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FCA and Modulr agree customer onboarding restrictions

FCA and Modulr agree customer onboarding restrictions

The UK's Financial Conduct Authority has placed customer onboarding restrictions on Payments-as-a-Service provider Modulr until its comes up to scratch with new regulations.

At the beginning of October 2023, FCA issued a restriction for the company, preventing it from bringing new partner clients, such as agents and distributors who use its payments infrastructure for cards or accounts.

Modulr delivers payments infrastructure for over 200 top-tier customers, including Revolut, Wagestream, Sage and BrightPay, and currently processes an annualised transaction value of more than £100bn.

According to Modulr’s statement for Sifted, the company agreed to temporarily pause onboarding certain new customer segments in the UK, due to the many new and revised UK regulations coming into force in 2023 and 2024. These include regulatory changes such as the new UK consumer duty, adjustments to push payment fraud reimbursement, and a ban on incentive marketing for high-risk assets like crypto.

Modulr began to notify its new partners that they may not be able to onboard until the first quarter of 2024, however, the firm declined to comment on the deadline.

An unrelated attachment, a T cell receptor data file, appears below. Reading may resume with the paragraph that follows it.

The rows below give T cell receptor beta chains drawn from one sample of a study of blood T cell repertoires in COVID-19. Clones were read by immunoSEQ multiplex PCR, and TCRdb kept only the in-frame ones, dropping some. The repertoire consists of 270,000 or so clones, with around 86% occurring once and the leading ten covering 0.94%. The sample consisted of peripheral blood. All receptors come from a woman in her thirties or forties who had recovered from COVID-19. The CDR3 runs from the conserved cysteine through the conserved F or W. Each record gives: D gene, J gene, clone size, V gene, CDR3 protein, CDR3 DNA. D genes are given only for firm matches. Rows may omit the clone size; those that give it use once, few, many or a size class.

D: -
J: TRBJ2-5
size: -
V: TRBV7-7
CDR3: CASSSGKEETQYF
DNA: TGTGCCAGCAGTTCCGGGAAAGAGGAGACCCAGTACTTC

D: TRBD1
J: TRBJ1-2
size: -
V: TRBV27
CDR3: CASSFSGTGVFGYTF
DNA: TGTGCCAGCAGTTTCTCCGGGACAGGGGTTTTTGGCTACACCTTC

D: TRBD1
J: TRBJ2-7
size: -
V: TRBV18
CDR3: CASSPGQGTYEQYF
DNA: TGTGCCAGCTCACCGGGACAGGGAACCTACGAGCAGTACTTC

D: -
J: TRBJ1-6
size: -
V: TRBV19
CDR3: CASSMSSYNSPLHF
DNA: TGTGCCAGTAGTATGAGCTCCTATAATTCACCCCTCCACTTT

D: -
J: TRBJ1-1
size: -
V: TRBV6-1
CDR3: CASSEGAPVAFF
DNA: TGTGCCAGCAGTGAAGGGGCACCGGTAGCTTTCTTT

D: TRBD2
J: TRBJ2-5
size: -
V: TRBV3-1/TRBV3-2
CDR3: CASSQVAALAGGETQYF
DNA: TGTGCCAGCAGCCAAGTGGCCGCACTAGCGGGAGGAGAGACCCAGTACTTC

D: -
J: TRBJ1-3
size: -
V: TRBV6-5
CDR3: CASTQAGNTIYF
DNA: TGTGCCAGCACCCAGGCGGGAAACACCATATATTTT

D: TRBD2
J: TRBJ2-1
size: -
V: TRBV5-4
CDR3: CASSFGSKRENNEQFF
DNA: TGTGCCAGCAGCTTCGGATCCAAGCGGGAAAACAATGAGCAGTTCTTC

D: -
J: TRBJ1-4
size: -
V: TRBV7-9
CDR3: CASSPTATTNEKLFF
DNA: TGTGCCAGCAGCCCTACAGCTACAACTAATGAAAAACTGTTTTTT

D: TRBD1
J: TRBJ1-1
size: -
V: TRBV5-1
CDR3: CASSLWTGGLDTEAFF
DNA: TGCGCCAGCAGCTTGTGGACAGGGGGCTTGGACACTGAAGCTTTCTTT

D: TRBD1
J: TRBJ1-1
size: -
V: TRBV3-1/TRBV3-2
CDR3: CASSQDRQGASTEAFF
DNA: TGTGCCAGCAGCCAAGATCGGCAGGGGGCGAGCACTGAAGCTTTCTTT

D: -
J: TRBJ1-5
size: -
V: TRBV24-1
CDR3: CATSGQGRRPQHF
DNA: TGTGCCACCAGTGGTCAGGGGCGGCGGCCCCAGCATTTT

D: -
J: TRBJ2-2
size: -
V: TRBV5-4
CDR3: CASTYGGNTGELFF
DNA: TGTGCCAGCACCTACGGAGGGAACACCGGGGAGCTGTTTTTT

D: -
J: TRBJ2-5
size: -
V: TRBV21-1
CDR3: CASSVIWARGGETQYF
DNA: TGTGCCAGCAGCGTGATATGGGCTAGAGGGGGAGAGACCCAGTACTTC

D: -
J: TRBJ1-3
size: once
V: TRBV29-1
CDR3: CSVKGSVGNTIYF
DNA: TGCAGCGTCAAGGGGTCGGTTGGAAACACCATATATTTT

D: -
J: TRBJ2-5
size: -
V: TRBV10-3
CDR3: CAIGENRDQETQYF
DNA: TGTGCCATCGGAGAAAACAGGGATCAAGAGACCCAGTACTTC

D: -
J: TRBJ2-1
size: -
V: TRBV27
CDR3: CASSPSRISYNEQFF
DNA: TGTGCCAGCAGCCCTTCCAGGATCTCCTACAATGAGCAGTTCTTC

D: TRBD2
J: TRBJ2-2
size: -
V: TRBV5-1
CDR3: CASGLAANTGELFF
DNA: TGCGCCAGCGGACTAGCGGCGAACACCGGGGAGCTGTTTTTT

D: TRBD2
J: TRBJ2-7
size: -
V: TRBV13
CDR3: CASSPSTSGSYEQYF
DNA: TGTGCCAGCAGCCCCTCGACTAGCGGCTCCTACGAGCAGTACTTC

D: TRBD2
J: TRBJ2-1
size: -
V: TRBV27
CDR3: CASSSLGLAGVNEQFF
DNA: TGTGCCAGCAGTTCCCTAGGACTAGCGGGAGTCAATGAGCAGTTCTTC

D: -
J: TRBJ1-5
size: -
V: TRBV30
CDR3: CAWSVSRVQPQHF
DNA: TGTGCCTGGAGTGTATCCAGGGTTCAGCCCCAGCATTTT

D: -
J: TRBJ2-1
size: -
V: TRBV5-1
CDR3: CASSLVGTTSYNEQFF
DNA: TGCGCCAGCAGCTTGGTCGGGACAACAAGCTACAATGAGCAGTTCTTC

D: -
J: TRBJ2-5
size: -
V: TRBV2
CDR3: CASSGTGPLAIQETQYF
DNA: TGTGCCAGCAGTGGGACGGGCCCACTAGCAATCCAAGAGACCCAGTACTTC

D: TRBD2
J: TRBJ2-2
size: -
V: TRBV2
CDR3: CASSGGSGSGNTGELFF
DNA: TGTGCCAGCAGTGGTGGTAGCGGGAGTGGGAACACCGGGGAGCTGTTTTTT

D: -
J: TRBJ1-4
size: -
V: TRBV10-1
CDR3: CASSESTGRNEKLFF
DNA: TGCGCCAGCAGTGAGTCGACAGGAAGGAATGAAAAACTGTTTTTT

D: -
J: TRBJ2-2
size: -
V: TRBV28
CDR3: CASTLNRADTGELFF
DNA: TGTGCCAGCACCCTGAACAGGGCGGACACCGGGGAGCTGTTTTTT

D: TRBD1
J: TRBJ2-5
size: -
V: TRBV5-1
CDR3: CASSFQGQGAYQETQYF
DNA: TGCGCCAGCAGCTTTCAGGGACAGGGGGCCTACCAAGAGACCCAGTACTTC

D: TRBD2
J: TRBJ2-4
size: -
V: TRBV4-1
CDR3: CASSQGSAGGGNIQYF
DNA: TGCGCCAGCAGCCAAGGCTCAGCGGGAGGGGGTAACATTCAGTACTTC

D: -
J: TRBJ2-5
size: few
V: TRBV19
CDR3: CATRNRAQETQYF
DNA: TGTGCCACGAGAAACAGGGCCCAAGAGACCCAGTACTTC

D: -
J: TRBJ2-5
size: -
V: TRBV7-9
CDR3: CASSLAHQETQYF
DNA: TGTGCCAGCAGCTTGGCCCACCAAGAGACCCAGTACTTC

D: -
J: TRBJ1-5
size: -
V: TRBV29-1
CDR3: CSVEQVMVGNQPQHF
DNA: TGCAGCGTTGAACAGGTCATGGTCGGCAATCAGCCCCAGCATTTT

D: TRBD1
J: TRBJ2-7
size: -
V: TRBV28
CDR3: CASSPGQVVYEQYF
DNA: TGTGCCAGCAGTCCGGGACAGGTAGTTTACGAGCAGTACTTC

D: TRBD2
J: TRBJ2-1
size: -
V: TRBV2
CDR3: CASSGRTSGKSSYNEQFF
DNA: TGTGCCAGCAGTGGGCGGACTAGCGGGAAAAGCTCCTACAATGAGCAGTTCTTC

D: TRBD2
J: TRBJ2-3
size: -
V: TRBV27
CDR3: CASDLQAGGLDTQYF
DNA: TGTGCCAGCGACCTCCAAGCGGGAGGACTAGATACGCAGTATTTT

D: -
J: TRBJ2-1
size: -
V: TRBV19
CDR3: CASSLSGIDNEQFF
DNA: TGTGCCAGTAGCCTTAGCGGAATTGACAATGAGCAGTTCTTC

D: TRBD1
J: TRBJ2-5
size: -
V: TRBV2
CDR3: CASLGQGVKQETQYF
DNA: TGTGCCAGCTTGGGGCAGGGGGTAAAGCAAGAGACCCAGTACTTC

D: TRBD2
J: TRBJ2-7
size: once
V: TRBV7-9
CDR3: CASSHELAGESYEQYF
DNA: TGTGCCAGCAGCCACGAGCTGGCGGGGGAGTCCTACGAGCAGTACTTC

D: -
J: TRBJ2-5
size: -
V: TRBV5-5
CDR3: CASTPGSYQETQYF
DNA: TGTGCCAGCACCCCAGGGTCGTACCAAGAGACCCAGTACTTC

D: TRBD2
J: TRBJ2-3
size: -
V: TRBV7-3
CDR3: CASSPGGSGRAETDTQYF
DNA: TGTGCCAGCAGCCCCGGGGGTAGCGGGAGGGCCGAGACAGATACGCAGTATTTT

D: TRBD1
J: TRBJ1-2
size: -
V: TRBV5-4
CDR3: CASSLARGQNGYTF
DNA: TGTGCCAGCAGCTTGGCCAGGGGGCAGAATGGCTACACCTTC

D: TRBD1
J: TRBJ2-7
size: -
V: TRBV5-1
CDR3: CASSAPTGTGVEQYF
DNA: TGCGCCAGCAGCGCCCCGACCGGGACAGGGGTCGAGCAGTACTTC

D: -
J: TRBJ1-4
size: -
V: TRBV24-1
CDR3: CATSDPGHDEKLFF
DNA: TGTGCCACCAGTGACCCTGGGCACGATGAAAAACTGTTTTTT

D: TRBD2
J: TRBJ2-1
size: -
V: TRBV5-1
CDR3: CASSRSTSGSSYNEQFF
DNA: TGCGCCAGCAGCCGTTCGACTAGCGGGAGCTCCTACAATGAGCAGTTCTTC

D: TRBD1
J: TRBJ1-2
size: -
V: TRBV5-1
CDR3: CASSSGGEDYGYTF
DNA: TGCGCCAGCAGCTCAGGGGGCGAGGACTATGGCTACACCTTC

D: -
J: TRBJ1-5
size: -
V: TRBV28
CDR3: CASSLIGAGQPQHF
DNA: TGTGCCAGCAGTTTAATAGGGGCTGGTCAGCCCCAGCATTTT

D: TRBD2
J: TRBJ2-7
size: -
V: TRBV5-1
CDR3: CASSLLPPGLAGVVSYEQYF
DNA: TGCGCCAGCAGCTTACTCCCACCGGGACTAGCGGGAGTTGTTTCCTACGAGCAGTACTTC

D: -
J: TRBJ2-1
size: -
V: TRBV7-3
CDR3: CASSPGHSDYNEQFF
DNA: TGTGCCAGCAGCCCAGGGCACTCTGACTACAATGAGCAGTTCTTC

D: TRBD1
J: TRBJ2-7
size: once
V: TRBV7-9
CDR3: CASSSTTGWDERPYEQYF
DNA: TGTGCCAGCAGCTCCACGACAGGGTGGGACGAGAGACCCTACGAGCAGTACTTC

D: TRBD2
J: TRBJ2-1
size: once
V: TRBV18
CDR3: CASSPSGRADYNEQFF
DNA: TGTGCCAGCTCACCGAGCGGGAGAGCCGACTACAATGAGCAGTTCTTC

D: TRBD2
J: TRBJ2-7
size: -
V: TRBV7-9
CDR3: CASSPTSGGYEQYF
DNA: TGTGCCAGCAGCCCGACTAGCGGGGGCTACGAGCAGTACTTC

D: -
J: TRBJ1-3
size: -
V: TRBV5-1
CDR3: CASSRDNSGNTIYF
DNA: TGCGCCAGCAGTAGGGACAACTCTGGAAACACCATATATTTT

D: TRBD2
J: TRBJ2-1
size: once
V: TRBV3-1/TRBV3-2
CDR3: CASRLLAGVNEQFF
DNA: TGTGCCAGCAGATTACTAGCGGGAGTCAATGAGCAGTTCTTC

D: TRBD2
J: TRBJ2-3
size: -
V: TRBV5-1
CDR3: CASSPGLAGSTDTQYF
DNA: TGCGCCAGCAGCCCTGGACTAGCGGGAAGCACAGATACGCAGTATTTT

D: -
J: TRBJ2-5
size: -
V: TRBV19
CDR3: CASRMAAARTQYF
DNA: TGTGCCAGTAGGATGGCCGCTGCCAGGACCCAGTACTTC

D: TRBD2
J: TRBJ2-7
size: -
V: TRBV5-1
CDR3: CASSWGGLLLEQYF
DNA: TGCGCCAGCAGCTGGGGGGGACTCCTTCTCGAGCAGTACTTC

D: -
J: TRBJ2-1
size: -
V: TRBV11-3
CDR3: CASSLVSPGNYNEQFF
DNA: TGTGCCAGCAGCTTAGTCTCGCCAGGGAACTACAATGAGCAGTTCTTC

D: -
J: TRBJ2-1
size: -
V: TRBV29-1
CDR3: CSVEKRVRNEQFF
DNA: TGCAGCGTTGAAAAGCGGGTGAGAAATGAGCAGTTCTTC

Update 03/11/2023:

In a statement, Modular adds: 

"One area of concentrated growth in the business has been through Agent & Distributor (A&D) Partnerships which brings particular risks and challenges to oversee and manage. As a result of the scale and speed of growth we have agreed with the FCA to pause the onboarding of new A&D partners to ensure our governance, systems and controls reflect the scale of the business and regulatory requirements.

"We will also take the opportunity to future proof in light of changes in regulations such as the Consumer Duty, APP Fraud Reimbursement and Financial Promotions Requirements.

"This doesn’t impact any of our existing Partners, the onboarding of new Direct customers, or growth of our European business."

Comments: (2)

A Finextra member
A Finextra member 21 October, 2023, 23:12Be the first to give this comment the thumbs up 0 likes

It's surprising that this is open in the public domain. Keeping it discreet would have allowed Modulr to work through ist issues with the FCA and customers, but making it public must make life for them ten times as difficult.

John Higgins
John Higgins - Pathlight Associates Limited - London 22 October, 2023, 14:32Be the first to give this comment the thumbs up 0 likes

Restrictions are generally published on the FCA Register - just like all firm permissions. This is necessary, as if it wasn't public, counterparties would have no way to check whether firms are operating within their permissions.